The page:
Scythe by Neal Shusterman is a dystopian novel that follows two teenagers named Citra and Rowan as they train to become Scythes. The World that they live in has conquered death, therefore, in order to combat overpopulation, Scythes are the only ones who can take life way. They are chosen to be a Scythe’s apprentice after they each have a remarkable and unpleasant experience with the honorable Scythe Faraday. He choses them both to train to become Scythes, but after their apprenticeship, only one of the them will receive the ring of the Scythe.
- great character development
- lots of great twists and turns
- great villain with Scythe Goddard (corruption of main characters, reader feels hatred and fear towards him, set up wonderfully)
- the supporting characters are intriguing just by themselves (ex. Scythe Goddard, Scythe Curie, members of Scythe Goddard crew, Scythe Faraday)
- wonderful world-building
- ethical dilemmas talked about (should you enjoy being a Scythe and take advantage of the position? or should you hate it and live in solitude?)
- great contrast between Citra’s and Rowan’s life
- makes you care about the characters
- themes: right vs. wrong,
- doesn’t capitalize on talking about themes of overpopulation and how to deal with, which is what the summary makes it seem like it might talk about
- ending is a bit anti-climatic, the climax kind of happens earlier in the story
My Rating: 9/10
In conclusion, Scythe is book that makes you think, but not too much. It goes into the ethical dilemma of overpopulation and how to deal with, but doesn’t dive into the topic too much. Hopefully it will do so in the sequel (Thunderhead). The characters and plot were also intriguing and the book kept you constantly hooked. I recommend this book to anyone who loves reading, dystopian novels, and are able to read violent books.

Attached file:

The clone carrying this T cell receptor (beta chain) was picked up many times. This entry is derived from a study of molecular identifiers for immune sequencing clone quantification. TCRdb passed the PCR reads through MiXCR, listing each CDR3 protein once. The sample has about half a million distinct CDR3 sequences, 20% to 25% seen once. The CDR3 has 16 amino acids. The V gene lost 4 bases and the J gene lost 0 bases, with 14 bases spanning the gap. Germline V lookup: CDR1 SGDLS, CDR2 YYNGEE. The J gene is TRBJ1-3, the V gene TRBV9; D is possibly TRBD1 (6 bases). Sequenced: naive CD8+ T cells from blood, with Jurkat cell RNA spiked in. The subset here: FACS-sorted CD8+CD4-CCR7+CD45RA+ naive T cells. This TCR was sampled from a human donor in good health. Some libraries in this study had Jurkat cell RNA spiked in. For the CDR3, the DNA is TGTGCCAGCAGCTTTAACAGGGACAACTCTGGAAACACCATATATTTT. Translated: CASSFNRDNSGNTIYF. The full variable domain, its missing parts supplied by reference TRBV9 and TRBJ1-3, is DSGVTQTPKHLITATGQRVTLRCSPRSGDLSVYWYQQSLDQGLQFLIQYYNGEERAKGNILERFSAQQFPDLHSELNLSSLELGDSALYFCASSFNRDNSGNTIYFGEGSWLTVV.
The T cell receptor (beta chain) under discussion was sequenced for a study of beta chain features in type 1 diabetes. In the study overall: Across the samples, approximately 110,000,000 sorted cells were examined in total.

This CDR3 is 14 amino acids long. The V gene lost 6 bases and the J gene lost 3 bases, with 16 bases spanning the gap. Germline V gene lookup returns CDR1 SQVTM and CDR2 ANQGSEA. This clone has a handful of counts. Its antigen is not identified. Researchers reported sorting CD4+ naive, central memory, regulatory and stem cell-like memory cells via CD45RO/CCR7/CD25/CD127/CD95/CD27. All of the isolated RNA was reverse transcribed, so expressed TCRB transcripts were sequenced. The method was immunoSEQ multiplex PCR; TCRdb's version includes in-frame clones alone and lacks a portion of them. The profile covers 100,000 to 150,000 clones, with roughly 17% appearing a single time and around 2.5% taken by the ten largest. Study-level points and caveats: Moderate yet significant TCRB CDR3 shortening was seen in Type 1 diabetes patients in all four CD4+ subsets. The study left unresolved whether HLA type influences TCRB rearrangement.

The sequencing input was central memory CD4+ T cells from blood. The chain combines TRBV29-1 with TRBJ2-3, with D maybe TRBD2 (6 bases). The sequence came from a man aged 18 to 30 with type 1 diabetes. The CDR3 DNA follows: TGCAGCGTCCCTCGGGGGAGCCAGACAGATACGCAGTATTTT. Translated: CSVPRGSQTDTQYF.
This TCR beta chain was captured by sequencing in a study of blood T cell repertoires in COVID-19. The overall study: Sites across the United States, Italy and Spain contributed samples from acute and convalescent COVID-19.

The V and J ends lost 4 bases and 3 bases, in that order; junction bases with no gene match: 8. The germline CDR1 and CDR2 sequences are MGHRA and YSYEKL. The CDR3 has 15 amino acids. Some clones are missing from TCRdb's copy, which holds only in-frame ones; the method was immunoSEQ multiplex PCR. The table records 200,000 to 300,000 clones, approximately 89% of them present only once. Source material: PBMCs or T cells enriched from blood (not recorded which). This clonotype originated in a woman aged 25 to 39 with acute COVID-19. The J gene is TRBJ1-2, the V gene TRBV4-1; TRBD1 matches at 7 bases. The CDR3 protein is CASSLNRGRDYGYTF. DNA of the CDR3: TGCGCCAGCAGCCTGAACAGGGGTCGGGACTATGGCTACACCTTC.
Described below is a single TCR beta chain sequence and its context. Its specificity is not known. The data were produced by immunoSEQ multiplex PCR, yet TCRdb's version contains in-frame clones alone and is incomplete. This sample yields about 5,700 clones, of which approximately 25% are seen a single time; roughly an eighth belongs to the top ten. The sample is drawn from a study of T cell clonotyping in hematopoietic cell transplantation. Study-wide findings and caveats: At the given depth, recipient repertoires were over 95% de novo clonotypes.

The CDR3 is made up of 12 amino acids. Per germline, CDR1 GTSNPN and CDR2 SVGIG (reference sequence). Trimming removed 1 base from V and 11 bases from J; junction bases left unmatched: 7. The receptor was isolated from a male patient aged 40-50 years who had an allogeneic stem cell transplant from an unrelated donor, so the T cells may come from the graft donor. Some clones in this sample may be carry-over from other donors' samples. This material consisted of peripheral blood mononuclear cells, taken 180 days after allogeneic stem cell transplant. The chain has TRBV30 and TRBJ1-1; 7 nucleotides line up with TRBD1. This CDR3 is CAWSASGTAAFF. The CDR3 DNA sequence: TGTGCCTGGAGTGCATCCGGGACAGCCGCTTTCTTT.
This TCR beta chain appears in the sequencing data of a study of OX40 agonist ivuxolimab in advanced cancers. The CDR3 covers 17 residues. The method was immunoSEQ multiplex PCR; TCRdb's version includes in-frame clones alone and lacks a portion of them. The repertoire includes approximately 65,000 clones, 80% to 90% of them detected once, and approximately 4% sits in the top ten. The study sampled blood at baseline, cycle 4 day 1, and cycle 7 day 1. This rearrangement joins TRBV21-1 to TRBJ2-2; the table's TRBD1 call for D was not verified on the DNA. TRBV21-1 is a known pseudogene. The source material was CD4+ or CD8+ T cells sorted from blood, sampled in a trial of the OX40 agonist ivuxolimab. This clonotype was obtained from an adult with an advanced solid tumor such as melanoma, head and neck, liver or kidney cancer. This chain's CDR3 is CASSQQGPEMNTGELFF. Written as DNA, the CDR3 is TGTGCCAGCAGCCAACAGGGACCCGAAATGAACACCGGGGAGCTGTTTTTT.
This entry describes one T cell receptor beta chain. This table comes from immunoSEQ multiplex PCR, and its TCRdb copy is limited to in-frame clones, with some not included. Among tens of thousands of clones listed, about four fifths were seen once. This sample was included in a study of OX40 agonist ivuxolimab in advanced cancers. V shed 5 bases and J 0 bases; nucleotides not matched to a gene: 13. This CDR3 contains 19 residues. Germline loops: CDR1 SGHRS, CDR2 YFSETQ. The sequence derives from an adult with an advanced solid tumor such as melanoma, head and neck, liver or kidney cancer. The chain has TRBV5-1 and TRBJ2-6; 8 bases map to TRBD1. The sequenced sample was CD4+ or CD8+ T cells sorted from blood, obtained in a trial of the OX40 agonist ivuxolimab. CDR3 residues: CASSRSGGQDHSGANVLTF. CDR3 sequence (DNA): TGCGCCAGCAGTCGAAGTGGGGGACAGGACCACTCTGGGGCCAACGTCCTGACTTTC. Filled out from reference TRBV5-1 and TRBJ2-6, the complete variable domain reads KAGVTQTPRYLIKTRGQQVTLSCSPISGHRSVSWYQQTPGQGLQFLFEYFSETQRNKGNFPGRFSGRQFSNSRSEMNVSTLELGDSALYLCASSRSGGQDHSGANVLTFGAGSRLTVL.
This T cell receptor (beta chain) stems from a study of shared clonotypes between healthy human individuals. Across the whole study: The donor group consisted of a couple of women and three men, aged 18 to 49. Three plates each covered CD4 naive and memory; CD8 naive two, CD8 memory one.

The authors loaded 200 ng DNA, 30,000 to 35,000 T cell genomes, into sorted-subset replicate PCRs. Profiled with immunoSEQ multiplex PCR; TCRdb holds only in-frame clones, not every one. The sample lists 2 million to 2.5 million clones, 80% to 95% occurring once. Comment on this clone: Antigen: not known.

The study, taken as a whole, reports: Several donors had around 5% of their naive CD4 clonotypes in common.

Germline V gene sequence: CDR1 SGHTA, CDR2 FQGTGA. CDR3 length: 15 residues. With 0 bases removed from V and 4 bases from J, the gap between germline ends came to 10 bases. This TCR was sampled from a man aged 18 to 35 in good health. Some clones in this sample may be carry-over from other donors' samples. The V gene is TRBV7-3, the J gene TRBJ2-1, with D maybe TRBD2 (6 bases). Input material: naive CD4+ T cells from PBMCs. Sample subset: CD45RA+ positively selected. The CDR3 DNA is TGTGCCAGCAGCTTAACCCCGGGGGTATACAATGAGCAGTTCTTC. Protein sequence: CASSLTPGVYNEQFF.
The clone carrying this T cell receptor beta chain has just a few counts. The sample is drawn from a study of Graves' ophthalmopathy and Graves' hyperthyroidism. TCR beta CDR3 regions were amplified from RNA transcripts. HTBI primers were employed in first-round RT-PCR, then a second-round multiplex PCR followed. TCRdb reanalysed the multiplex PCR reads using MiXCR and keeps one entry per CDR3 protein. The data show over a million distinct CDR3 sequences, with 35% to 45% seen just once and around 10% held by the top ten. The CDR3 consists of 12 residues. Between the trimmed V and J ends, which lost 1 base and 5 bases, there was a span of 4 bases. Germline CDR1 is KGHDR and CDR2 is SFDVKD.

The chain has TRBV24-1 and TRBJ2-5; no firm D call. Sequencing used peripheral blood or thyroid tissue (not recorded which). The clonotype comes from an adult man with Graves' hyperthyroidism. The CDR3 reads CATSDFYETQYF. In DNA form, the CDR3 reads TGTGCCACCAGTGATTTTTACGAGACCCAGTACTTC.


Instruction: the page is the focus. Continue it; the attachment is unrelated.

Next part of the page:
Have you read Scythe and did you like it? If not, are you going to add it to your reading list?
In Tash Hearts Tolstoy, a realistic fiction novel by Kathryn Ormsbee, a high-school girl named Tash works on a web series called Unhappy Families with her best friend, Jack. It’s a humble enough web series that serves as a modern adaptation of Anna Karenina, a novel by Leo Tolstoy, who Tash idolizes. However, when a popular youtuber gives them a shoutout, their project goes viral. Tash feels the effects of internet fame, from dealing with haters to how the fame impacts her friendships. She also develops a major crush on fellow vlogger Thom, who she plans to meet up with at the Golden Tubas. However, she even struggles in that asset of her life, where she is afraid to come out to others about being a romantic asexual.
- Great LGBTQ+ representation in this book, Tash isn’t the only character who is apart of the community
- modern and up to date with what teens are doing in the world today
- Youtube serving as a pathway to fame is realistic and fresh
- themes of the damages of fame and growing up
- great parallels between Tash’s Unhappy Families project and her own Unhappy Family
- supporting characters are interesting and many of them could probably have their own book
- Tash has impressive character development, along with other supporting characters, like her sister
- the ending makes the long book worth the read
- Can sometimes be boring, especially when Tash is caught up on the hate, and that makes the reader want to tell her to stop worrying about it. Also when she spends all of her time daydreaming about Thom.
- The character Jack, who serves as Tash’s best friend is hard to like. However, she is realistic of how someone in her situation would act like.
My Rating: 8.5/10
In conclusion, Tash Hearts Tolstoy is a fun and interesting read that made me more aware and knowledgeable about subjects like being asexual, vlogging, and web series. I would recommend this book to anyone who struggles with identity, likes reading, and is young enough to understand what vlogging and web series are.
If you have read Tash Hearts Tolstoy, did you like it? And if you haven’t, are you interested in reading it?
Graphic by Canva.com
Book Picture Credit to Google Images